1. Sandra says

    One thing I have found helps me is to keep my checkbook, pen, extra envelopes, and stamps where I open my bills. As I open the bills I go ahead and write the check and place it and the return portion of the bill in the envelope and seal it. I then write the date it needs to be mailed in the corner of the envelope where the stamp goes amd put in the slot of my organizer under the date it needs to go out. On that day I just slap a stamp on it and put it in the mailbox. It only takes 1 or 2 minutes to write out the checks as you open the bill.

  2. Sandra says

    Another thing is I only have 5 slots in my organizer. I mail all bills on the Monday after I get paid on Friday. That way I am positive the money is in the bank and credited. That gives me sunday evening to stamp and put the bills in the rural mailbox for the Monday mail.

  3. Sandra says

    Another thing I do to simplify bill paying is by using a “bill payer” account for certain bills. I only use automatic bill payer for things that have a fixed monthly payment, like when I had a house payment and car payment ( which I no longer have, praise the Lord!} my insurance,internet,etc.
    I learned the hard way not to let variable bills like utilities, T.V., credit cards, be taken directly from my account after a relative who we were letting stay with us temporarily while she “got back on her feet” made some calls to a “Psychic hotline” and my phone bill that should have been $65.00 hit my account at over $400.00 and I had checks bouncing all over the place!
    Thankfully since this was something that I had never done before my bank waived their fees but I still had the embarrassment of calling several business’ to explain the situation and paying some of them returned check fees.
    Now all utilities and credit cards come in a paper bill that I can check prior to paying them, if I want I can go online and have a payment sent or write the check and mail it. It also helps me to see if I am letting a utility use or credit card get out of hand and cut back if necessary.

  4. says

    I pay all my bills on line. this means I get the bill in the mail and toss it on my desk.
    Then every 2nd Thursday I take my 2nd cup of coffee and sit down at my husbands computer. (his has way more security so banking is on it) and I write down the amount of each bill. I total that along with the expenses estimate and pay each bill crossing it off my list.
    Anything left over goes either into the savings account or the RRSP.
    The only draw back is that I have sent out all that money and I haven’t even had a shower or gotten dressed. But the bills are all paid so I can get on with life.
    I have been doing this for 7 years and have not missed a payment in all that time.
    The weeks that the bills are more the expenses guesstimate is less so I plan better in what to buy.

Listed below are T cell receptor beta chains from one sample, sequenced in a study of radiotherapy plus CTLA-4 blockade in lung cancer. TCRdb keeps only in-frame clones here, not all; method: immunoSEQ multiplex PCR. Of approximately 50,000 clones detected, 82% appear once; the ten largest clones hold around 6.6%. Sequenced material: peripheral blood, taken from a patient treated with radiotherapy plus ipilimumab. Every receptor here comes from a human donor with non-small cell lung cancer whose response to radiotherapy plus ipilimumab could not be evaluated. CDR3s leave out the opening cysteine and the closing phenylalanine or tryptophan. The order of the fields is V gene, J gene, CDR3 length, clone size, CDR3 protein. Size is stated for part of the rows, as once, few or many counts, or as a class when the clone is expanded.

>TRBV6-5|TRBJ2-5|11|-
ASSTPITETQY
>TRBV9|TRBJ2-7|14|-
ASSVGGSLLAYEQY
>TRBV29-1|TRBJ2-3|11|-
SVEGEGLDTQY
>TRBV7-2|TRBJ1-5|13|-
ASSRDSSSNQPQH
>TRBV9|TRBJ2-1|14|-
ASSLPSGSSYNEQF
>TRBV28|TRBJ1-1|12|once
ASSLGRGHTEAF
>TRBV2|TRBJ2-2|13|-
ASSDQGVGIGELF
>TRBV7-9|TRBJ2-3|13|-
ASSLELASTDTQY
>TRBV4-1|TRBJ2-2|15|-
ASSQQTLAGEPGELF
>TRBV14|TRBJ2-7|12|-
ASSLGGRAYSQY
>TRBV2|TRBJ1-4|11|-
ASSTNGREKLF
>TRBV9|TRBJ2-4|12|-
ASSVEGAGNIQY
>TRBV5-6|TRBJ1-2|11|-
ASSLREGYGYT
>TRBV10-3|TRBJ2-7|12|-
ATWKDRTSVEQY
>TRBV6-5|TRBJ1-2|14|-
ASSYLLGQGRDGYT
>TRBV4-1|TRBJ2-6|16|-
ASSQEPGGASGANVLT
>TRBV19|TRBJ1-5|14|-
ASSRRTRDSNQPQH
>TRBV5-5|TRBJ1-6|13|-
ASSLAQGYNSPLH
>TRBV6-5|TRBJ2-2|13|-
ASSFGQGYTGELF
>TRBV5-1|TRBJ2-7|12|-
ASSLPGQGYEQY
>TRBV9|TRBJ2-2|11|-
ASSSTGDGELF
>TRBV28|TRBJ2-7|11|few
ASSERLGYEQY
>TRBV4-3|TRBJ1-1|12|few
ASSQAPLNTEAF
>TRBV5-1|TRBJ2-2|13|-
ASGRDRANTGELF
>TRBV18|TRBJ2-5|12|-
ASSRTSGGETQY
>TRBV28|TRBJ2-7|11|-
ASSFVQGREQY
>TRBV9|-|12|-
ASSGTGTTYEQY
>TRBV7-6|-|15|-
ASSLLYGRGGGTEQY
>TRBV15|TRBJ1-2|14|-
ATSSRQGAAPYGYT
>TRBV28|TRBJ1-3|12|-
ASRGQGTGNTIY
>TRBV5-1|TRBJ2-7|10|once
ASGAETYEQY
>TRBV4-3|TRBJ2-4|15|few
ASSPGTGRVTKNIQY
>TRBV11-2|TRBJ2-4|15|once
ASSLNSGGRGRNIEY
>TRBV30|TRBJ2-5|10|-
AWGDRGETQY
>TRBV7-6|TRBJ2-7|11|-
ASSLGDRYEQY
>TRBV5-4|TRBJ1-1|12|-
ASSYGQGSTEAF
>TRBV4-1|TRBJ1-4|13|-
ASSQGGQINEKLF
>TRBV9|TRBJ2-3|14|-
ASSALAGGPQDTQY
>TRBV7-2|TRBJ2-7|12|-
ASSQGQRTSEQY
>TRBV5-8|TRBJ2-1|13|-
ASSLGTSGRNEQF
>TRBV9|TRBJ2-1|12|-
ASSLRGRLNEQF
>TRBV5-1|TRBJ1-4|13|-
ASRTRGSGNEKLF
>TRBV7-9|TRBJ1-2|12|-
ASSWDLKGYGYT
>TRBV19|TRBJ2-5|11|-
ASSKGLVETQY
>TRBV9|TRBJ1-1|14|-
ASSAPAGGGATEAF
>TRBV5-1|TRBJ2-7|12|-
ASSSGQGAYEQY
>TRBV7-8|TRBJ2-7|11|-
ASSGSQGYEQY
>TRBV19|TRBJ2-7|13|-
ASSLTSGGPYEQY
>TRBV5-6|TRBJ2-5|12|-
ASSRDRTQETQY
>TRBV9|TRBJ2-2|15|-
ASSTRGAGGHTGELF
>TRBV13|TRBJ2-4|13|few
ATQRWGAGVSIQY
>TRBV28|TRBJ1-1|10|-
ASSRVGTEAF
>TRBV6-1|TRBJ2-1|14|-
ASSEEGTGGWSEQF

I know that isn’t probably the best way to do things but for me it works because I don’t forget to mail something out on time. And there is no charge to use the internet.

    • says

      Grandma, it is the best way to do it since it works for you and you get the bills paid. So many people spend hours reading books, going to seminars and trying systems to figure out the best way to pay their bills. I think sometimes that is just one more excuse not to just pay them .

      It isn’t complicated whether you pay on line or by mail, sit down write the check or at the computer and pay it. Often what the real problem is people are trying to find an easy way to keep spending and still pay their bills. They aren’t really trying to find a better system they are just trying to find something to teach them more discipline and until they face up to the fact no system will work.

  5. says

    Just learned a lesson.
    Last week with all the apples to do we went out and were looking for a machine to help with some of the processing. We looked at a lot of machines and decided the Magic Bullet gave us the most bang for our buck. We spend $130. Love the machine and are enjoying it a lot. It has pride of place on the counter. (no other place for it)
    Saw the flyer from the store we bought it at and it is only $106 this week. Now if we could find the sales slip we could get $30 back since we bought it a week of the sale price.
    Have looked all over for the receipt and it is gone. So no money back.
    Keep your receipts in plain sight just in case. That way you don’t have to kick yourself by losing out on sale items.
    Still hoping it will be in the van under a seat or something.
    One way to get the van cleaned out.

    • says

      I have the same receipt problem too and I try to be so careful of mine. It likes Murphy’s law I can find every receipt for the past 5 years except the one I need soooo bad.

      Also everyone don’t forget about dehydrating your apples and other things. I have been dehydrating like crazy. It is so easy and then come Nov. or Jan if I want some applesauce or apple butter I just pull one of my packets of apples out and make up some “fresh”. If they last that long my kids love munching on them dehydrated for a snack.

  6. says

    I save the large envelopes that some ads come in and label them by the month. Then I save them in my cabinet for a couple of months to see if anything needs returned or whatever. Maybe this would work.

  7. Mzggie says